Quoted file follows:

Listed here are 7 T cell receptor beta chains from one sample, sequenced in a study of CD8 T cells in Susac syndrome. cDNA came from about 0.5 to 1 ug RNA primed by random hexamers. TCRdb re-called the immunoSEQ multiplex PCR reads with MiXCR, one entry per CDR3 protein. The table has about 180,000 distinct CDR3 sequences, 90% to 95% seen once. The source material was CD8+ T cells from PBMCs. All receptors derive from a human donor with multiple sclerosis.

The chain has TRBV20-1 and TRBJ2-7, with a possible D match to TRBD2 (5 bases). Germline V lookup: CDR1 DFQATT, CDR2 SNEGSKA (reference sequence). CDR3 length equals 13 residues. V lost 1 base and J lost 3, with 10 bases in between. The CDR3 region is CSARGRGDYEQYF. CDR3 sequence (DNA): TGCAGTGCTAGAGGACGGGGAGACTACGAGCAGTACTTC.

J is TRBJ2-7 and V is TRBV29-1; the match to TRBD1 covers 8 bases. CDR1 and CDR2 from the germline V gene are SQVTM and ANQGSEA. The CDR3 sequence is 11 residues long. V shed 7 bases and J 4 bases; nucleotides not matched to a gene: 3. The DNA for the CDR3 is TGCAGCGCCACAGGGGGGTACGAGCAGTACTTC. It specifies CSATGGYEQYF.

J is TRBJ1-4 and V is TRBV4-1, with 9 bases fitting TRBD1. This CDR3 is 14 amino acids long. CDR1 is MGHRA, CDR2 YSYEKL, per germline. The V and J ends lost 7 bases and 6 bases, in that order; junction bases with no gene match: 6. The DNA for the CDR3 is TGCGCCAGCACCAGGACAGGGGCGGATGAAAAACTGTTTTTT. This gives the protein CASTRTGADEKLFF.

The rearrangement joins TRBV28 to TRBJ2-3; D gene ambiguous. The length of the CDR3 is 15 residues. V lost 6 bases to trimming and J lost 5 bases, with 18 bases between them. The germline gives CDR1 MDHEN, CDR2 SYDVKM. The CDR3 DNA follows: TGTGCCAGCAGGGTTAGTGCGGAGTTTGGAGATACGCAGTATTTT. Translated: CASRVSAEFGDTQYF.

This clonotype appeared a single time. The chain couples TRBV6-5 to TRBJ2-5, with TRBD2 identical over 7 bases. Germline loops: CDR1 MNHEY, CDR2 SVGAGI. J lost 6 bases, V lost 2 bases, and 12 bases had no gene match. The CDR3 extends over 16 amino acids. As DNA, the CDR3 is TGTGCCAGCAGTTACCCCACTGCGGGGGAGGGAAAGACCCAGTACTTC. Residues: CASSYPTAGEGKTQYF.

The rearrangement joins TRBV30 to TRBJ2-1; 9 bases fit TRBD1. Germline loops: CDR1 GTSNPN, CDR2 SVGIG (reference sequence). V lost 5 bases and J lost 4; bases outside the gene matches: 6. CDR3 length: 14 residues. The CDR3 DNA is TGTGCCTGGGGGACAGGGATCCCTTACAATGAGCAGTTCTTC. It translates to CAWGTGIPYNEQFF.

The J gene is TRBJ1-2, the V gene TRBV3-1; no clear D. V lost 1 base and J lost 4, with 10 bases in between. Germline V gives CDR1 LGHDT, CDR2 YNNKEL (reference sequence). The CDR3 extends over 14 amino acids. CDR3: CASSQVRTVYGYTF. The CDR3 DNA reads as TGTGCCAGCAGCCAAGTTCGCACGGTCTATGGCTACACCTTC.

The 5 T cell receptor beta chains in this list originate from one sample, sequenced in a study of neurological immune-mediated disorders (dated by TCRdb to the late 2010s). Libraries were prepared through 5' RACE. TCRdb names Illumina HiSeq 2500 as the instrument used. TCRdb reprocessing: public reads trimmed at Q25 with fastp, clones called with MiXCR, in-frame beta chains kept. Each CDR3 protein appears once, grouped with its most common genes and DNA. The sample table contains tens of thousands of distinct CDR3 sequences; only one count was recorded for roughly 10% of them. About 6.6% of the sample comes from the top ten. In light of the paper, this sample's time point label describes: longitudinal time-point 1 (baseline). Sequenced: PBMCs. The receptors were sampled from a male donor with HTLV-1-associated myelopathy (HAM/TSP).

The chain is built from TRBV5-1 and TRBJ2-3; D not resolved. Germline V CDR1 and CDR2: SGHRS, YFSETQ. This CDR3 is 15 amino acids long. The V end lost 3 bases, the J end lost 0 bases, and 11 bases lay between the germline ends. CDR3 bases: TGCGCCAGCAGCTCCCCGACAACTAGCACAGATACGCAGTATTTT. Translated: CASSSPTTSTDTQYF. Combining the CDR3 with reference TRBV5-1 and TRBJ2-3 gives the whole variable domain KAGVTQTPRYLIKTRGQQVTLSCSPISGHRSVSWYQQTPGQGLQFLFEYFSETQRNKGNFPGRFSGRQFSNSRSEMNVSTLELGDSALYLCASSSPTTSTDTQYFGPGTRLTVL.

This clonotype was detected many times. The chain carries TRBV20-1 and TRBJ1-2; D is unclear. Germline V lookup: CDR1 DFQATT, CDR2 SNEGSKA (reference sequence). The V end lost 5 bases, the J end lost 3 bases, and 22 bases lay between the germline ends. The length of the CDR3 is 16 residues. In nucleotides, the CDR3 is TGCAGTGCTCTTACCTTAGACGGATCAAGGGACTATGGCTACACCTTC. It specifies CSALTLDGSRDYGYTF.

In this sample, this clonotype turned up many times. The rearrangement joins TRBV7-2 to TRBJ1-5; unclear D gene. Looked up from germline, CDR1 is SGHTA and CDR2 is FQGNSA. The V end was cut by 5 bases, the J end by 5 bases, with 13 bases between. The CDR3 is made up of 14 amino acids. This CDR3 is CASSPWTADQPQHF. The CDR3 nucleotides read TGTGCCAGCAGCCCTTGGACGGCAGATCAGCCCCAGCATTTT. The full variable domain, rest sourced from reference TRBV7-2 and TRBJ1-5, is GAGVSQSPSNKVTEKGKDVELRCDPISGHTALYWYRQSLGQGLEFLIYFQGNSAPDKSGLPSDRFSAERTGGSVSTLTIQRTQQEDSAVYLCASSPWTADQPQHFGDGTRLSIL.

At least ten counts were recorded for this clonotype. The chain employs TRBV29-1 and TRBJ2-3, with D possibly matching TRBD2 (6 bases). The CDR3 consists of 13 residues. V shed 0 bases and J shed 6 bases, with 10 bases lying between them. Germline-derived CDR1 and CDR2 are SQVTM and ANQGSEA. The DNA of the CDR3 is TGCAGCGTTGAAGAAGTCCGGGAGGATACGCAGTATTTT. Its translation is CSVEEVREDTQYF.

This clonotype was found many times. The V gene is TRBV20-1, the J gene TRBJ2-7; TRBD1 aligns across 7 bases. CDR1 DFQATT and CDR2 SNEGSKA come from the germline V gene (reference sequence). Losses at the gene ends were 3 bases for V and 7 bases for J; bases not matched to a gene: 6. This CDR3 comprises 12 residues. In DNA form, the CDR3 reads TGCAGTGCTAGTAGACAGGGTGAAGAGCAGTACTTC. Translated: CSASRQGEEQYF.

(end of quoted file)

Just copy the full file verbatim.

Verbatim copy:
Listed here are 7 T cell receptor beta chains from one sample, sequenced in a study of CD8 T cells in Susac syndrome. cDNA came from about 0.5 to 1 ug RNA primed by random hexamers. TCRdb re-called the immunoSEQ multiplex PCR reads with MiXCR, one entry per CDR3 protein. The table has about 180,000 distinct CDR3 sequences, 90% to 95% seen once. The source material was CD8+ T cells from PBMCs. All receptors derive from a human donor with multiple sclerosis.

The chain has TRBV20-1 and TRBJ2-7, with a possible D match to TRBD2 (5 bases). Germline V lookup: CDR1 DFQATT, CDR2 SNEGSKA (reference sequence). CDR3 length equals 13 residues. V lost 1 base and J lost 3, with 10 bases in between. The CDR3 region is CSARGRGDYEQYF. CDR3 sequence (DNA): TGCAGTGCTAGAGGACGGGGAGACTACGAGCAGTACTTC.

J is TRBJ2-7 and V is TRBV29-1; the match to TRBD1 covers 8 bases. CDR1 and CDR2 from the germline V gene are SQVTM and ANQGSEA. The CDR3 sequence is 11 residues long. V shed 7 bases and J 4 bases; nucleotides not matched to a gene: 3. The DNA for the CDR3 is TGCAGCGCCACAGGGGGGTACGAGCAGTACTTC. It specifies CSATGGYEQYF.

J is TRBJ1-4 and V is TRBV4-1, with 9 bases fitting TRBD1. This CDR3 is 14 amino acids long. CDR1 is MGHRA, CDR2 YSYEKL, per germline. The V and J ends lost 7 bases and 6 bases, in that order; junction bases with no gene match: 6. The DNA for the CDR3 is TGCGCCAGCACCAGGACAGGGGCGGATGAAAAACTGTTTTTT. This gives the protein CASTRTGADEKLFF.

The rearrangement joins TRBV28 to TRBJ2-3; D gene ambiguous. The length of the CDR3 is 15 residues. V lost 6 bases to trimming and J lost 5 bases, with 18 bases between them. The germline gives CDR1 MDHEN, CDR2 SYDVKM. The CDR3 DNA follows: TGTGCCAGCAGGGTTAGTGCGGAGTTTGGAGATACGCAGTATTTT. Translated: CASRVSAEFGDTQYF.

This clonotype appeared a single time. The chain couples TRBV6-5 to TRBJ2-5, with TRBD2 identical over 7 bases. Germline loops: CDR1 MNHEY, CDR2 SVGAGI. J lost 6 bases, V lost 2 bases, and 12 bases had no gene match. The CDR3 extends over 16 amino acids. As DNA, the CDR3 is TGTGCCAGCAGTTACCCCACTGCGGGGGAGGGAAAGACCCAGTACTTC. Residues: CASSYPTAGEGKTQYF.

The rearrangement joins TRBV30 to TRBJ2-1; 9 bases fit TRBD1. Germline loops: CDR1 GTSNPN, CDR2 SVGIG (reference sequence). V lost 5 bases and J lost 4; bases outside the gene matches: 6. CDR3 length: 14 residues. The CDR3 DNA is TGTGCCTGGGGGACAGGGATCCCTTACAATGAGCAGTTCTTC. It translates to CAWGTGIPYNEQFF.

The J gene is TRBJ1-2, the V gene TRBV3-1; no clear D. V lost 1 base and J lost 4, with 10 bases in between. Germline V gives CDR1 LGHDT, CDR2 YNNKEL (reference sequence). The CDR3 extends over 14 amino acids. CDR3: CASSQVRTVYGYTF. The CDR3 DNA reads as TGTGCCAGCAGCCAAGTTCGCACGGTCTATGGCTACACCTTC.

The 5 T cell receptor beta chains in this list originate from one sample, sequenced in a study of neurological immune-mediated disorders (dated by TCRdb to the late 2010s). Libraries were prepared through 5' RACE. TCRdb names Illumina HiSeq 2500 as the instrument used. TCRdb reprocessing: public reads trimmed at Q25 with fastp, clones called with MiXCR, in-frame beta chains kept. Each CDR3 protein appears once, grouped with its most common genes and DNA. The sample table contains tens of thousands of distinct CDR3 sequences; only one count was recorded for roughly 10% of them. About 6.6% of the sample comes from the top ten. In light of the paper, this sample's time point label describes: longitudinal time-point 1 (baseline). Sequenced: PBMCs. The receptors were sampled from a male donor with HTLV-1-associated myelopathy (HAM/TSP).

The chain is built from TRBV5-1 and TRBJ2-3; D not resolved. Germline V CDR1 and CDR2: SGHRS, YFSETQ. This CDR3 is 15 amino acids long. The V end lost 3 bases, the J end lost 0 bases, and 11 bases lay between the germline ends. CDR3 bases: TGCGCCAGCAGCTCCCCGACAACTAGCACAGATACGCAGTATTTT. Translated: CASSSPTTSTDTQYF. Combining the CDR3 with reference TRBV5-1 and TRBJ2-3 gives the whole variable domain KAGVTQTPRYLIKTRGQQVTLSCSPISGHRSVSWYQQTPGQGLQFLFEYFSETQRNKGNFPGRFSGRQFSNSRSEMNVSTLELGDSALYLCASSSPTTSTDTQYFGPGTRLTVL.

This clonotype was detected many times. The chain carries TRBV20-1 and TRBJ1-2; D is unclear. Germline V lookup: CDR1 DFQATT, CDR2 SNEGSKA (reference sequence). The V end lost 5 bases, the J end lost 3 bases, and 22 bases lay between the germline ends. The length of the CDR3 is 16 residues. In nucleotides, the CDR3 is TGCAGTGCTCTTACCTTAGACGGATCAAGGGACTATGGCTACACCTTC. It specifies CSALTLDGSRDYGYTF.

In this sample, this clonotype turned up many times. The rearrangement joins TRBV7-2 to TRBJ1-5; unclear D gene. Looked up from germline, CDR1 is SGHTA and CDR2 is FQGNSA. The V end was cut by 5 bases, the J end by 5 bases, with 13 bases between. The CDR3 is made up of 14 amino acids. This CDR3 is CASSPWTADQPQHF. The CDR3 nucleotides read TGTGCCAGCAGCCCTTGGACGGCAGATCAGCCCCAGCATTTT. The full variable domain, rest sourced from reference TRBV7-2 and TRBJ1-5, is GAGVSQSPSNKVTEKGKDVELRCDPISGHTALYWYRQSLGQGLEFLIYFQGNSAPDKSGLPSDRFSAERTGGSVSTLTIQRTQQEDSAVYLCASSPWTADQPQHFGDGTRLSIL.

At least ten counts were recorded for this clonotype. The chain employs TRBV29-1 and TRBJ2-3, with D possibly matching TRBD2 (6 bases). The CDR3 consists of 13 residues. V shed 0 bases and J shed 6 bases, with 10 bases lying between them. Germline-derived CDR1 and CDR2 are SQVTM and ANQGSEA. The DNA of the CDR3 is TGCAGCGTTGAAGAAGTCCGGGAGGATACGCAGTATTTT. Its translation is CSVEEVREDTQYF.

This clonotype was found many times. The V gene is TRBV20-1, the J gene TRBJ2-7; TRBD1 aligns across 7 bases. CDR1 DFQATT and CDR2 SNEGSKA come from the germline V gene (reference sequence). Losses at the gene ends were 3 bases for V and 7 bases for J; bases not matched to a gene: 6. This CDR3 comprises 12 residues. In DNA form, the CDR3 reads TGCAGTGCTAGTAGACAGGGTGAAGAGCAGTACTTC. Translated: CSASRQGEEQYF.